These are signs that your UTI is getting worse and may begin to affect your kidneys. If you experience any of these symptoms, seek medical attention immediately.

    Fever

    Along with the other symptoms, if you are experiencing a fever above 101?F or night sweats and chills, these are signs that the bacteria have moved into your kidneys.?

    Recurrent Infections

    If you experience two or more UTIs in a six month period, or three or more in a year, you are at an increased risk of developing more serious complications.

    Common Treatments

    A regular course of antibiotics is the standard treatment for a UTI. Symptoms will most often subside within a few days of starting treatment. Finish the full course of antibiotic treatment even if you start to feel better to avoid a recurrence.?

    When Should You Call Your Doctor About UTI Symptoms and Treatments?

    You should call your doctor about UTI symptoms and treatments as soon as you suspect you have one. They will confirm the diagnosis with a urine test. Most infections will go away within a few days of taking prescribed antibiotics. The sooner you see your doctor, the less likely your chances of developing further complications.?

    Signs a UTI Isn’t Fully Treated

    If you have finished your full course of antibiotics and you are still experiencing UTI symptoms, your UTI may not be fully treated. Return to your doctor to discuss your options.?

    Can You Prevent UTIs?

    Because urinary tract infections are largely caused by bacteria, preventing UTIs places an emphasis on controlling bacterial growth. There are several ways that you can help keep bacteria, and therefore UTIs, in check:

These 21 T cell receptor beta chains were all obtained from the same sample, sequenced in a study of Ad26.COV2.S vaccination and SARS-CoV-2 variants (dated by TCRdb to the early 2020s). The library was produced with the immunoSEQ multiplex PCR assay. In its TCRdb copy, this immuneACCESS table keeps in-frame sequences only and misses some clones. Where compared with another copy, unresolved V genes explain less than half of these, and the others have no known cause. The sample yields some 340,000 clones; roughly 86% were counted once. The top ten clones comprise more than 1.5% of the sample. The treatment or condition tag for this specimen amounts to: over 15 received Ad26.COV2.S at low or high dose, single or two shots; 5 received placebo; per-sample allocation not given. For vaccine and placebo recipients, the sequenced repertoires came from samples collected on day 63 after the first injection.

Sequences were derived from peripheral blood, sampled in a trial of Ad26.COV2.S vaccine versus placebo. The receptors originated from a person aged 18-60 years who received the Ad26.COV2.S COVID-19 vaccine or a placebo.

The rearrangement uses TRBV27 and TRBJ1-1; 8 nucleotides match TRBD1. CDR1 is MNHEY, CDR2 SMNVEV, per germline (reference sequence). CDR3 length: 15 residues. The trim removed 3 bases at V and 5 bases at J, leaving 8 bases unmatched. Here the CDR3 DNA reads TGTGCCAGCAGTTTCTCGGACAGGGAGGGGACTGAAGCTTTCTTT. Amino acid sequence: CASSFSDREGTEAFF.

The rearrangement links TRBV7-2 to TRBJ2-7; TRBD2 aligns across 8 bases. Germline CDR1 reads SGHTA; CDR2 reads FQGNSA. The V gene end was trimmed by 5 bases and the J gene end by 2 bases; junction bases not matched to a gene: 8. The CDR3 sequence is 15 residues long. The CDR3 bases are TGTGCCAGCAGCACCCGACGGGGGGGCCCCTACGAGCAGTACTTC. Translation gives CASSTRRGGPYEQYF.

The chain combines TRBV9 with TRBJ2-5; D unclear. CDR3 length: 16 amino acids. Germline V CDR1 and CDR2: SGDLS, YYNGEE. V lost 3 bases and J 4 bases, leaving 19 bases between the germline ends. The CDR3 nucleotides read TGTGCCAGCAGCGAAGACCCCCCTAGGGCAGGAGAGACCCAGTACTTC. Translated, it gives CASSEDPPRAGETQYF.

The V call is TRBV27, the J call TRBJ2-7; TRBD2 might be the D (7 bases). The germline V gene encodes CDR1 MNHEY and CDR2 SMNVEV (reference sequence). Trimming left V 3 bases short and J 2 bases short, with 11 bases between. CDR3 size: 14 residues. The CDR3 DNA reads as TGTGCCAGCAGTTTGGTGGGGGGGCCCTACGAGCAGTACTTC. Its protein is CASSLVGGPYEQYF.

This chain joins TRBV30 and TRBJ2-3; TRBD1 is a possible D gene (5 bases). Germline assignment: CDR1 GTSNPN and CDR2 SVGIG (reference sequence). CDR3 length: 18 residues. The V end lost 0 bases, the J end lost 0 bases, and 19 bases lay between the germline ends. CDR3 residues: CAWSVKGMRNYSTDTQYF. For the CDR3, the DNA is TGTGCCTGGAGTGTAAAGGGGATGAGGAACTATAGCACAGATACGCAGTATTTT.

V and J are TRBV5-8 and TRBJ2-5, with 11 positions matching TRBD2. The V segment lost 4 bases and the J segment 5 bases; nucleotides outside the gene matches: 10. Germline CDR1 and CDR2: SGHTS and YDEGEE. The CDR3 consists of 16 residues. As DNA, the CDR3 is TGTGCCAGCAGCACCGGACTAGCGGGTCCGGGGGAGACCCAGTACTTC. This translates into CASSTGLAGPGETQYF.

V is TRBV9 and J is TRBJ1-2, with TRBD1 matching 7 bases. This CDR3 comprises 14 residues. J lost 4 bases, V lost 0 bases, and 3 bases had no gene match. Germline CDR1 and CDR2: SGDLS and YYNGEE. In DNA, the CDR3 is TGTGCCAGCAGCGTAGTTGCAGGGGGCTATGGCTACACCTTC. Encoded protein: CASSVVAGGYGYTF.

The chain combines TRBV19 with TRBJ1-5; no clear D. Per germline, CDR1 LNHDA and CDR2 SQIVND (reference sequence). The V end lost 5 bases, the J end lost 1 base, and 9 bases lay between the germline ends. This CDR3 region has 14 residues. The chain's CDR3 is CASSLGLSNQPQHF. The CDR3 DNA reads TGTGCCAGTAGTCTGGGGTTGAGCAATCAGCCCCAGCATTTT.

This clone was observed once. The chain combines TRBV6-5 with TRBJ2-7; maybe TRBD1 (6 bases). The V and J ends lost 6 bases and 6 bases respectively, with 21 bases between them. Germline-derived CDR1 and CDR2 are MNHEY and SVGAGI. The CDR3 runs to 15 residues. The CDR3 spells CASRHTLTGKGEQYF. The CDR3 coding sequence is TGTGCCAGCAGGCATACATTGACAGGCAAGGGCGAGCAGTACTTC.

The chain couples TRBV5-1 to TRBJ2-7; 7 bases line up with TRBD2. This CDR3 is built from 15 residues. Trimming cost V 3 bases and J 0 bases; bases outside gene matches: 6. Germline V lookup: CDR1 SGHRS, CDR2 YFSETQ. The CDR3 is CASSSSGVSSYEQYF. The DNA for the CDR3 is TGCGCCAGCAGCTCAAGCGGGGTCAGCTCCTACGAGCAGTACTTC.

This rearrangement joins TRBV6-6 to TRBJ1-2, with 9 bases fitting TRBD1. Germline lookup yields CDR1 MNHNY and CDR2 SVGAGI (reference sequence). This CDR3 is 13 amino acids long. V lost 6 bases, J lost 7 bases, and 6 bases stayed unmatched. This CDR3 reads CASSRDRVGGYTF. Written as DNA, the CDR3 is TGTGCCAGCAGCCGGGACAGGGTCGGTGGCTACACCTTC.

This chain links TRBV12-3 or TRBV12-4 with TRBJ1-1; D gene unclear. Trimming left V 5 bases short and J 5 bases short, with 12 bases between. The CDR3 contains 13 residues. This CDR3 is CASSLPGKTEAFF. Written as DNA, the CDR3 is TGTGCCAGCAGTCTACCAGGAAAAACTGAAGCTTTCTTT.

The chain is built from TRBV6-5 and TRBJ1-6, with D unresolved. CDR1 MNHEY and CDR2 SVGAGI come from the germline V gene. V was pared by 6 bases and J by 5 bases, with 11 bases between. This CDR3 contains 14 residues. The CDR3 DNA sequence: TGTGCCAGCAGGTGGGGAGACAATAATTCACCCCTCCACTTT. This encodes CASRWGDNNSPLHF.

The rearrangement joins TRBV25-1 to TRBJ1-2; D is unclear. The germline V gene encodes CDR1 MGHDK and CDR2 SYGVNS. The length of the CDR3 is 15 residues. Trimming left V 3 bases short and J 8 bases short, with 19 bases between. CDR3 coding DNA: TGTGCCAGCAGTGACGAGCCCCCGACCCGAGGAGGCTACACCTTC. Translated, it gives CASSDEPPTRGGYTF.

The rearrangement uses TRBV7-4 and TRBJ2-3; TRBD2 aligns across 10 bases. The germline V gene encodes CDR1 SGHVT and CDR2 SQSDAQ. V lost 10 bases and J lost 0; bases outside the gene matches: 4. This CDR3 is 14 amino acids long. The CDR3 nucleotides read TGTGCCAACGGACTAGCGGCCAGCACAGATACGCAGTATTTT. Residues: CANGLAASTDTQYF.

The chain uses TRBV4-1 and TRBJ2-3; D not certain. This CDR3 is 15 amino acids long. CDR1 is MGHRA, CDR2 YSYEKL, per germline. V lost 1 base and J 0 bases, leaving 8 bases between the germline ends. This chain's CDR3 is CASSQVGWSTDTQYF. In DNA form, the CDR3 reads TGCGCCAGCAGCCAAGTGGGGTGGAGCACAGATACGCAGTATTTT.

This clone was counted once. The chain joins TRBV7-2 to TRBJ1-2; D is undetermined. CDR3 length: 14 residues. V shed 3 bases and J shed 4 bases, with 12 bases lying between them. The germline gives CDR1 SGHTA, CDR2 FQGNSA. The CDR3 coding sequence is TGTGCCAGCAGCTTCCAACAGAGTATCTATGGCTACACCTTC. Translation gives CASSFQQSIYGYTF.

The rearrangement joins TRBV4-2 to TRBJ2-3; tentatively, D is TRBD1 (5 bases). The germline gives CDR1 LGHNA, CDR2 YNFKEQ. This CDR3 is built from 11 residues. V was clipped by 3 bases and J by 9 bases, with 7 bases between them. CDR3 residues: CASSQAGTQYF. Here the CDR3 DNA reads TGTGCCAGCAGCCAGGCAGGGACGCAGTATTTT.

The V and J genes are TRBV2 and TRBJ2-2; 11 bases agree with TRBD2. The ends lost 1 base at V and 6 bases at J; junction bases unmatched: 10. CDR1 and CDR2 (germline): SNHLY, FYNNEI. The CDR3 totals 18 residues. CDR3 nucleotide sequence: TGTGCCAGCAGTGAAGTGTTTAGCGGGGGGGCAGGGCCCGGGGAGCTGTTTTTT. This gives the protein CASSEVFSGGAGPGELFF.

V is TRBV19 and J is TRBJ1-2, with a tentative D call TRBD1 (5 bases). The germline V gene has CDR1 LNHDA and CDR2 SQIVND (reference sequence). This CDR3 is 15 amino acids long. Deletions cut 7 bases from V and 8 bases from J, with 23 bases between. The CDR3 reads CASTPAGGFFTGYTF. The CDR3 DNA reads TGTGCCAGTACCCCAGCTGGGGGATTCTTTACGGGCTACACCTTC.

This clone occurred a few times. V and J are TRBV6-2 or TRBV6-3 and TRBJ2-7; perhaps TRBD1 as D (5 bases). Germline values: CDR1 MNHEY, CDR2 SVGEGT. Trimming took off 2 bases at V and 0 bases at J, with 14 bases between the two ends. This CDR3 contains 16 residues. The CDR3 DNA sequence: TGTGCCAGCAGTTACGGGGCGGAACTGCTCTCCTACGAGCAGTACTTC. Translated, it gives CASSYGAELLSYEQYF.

Practice good hygiene: “Good hygiene” can be something of an all encompassing term. There are two specific actions you can take, however, that will help prevent UTIs. First, most doctors recommend that you urinate shortly after sexual intercourse. This, again, helps prevent the buildup of bacteria. Second, doctors also recommend that you wipe from front to back, both after urination and after bowel movements. This helps prevent the anal region bacteria from spreading elsewhere.

    If you have questions or would like more information, please call our Wilmette or Glenview offices.

    Dr. Saleh, obgyn, obgyne, best gynecologist, northshore obgyn, northshore gynecologist, gynecologist near me

    H. Jacob Saleh, M.D

    OBGYN

    Dr. Pam Goodwin, obgyn, obgyne, best gynecologist, northshore obgyn, northshore gynecologist, gynecologist near me

    Pamela Goodwin, M.D

    OBGYN

    Dr. Kim Johnson, obgyn, obgyne, best gynecologist, northshore obgyn, northshore gynecologist, gynecologist near me

    Kim Johnson, M.D

    OBGYN

    E Perelman MD NSAGO

    Elizabeth Perelman, M.D

    OBGYN

    Dr. Jean Ruth, obgyn, obgyne, best gynecologist, northshore obgyn, northshore gynecologist, gynecologist near me

    Jean Ruth, M.D

    OBGYN

    previous arrow
    next arrow
    Slider

    Sarah Sumajin, certified nurse midwife

    Sarah Sumagin, CNM

    Certified Nurse Midwife

    Debi Lesnick, Debora Lesnick, certified nurse midwife

    Debi Lesnick, CNM

    Certified Nurse Midwife

    Barbara Zimmerman-Minnich, certified nurse midwife

    Barbara Minnich, CNM

    Certified Nurse Midwife

    Mary Rigoni, certified nurse midwife

    Mary Rigoni, CNM

    Certified Nurse Midwife

    Gaye Koconis, certified nurse midwife

    Gaye Koconis, CNM

    Certified Nurse Midwife

    Jennifer Jaume, CNM Certified Nurse Midwife

    Jennifer Jaume, CNM

    Certified Nurse Midwife

    Amy Wasserman, certified nurse midwife

    Amy Wasserman, CNM

    Certified Nurse Midwife

    previous arrow
    next arrow
    Slider

    close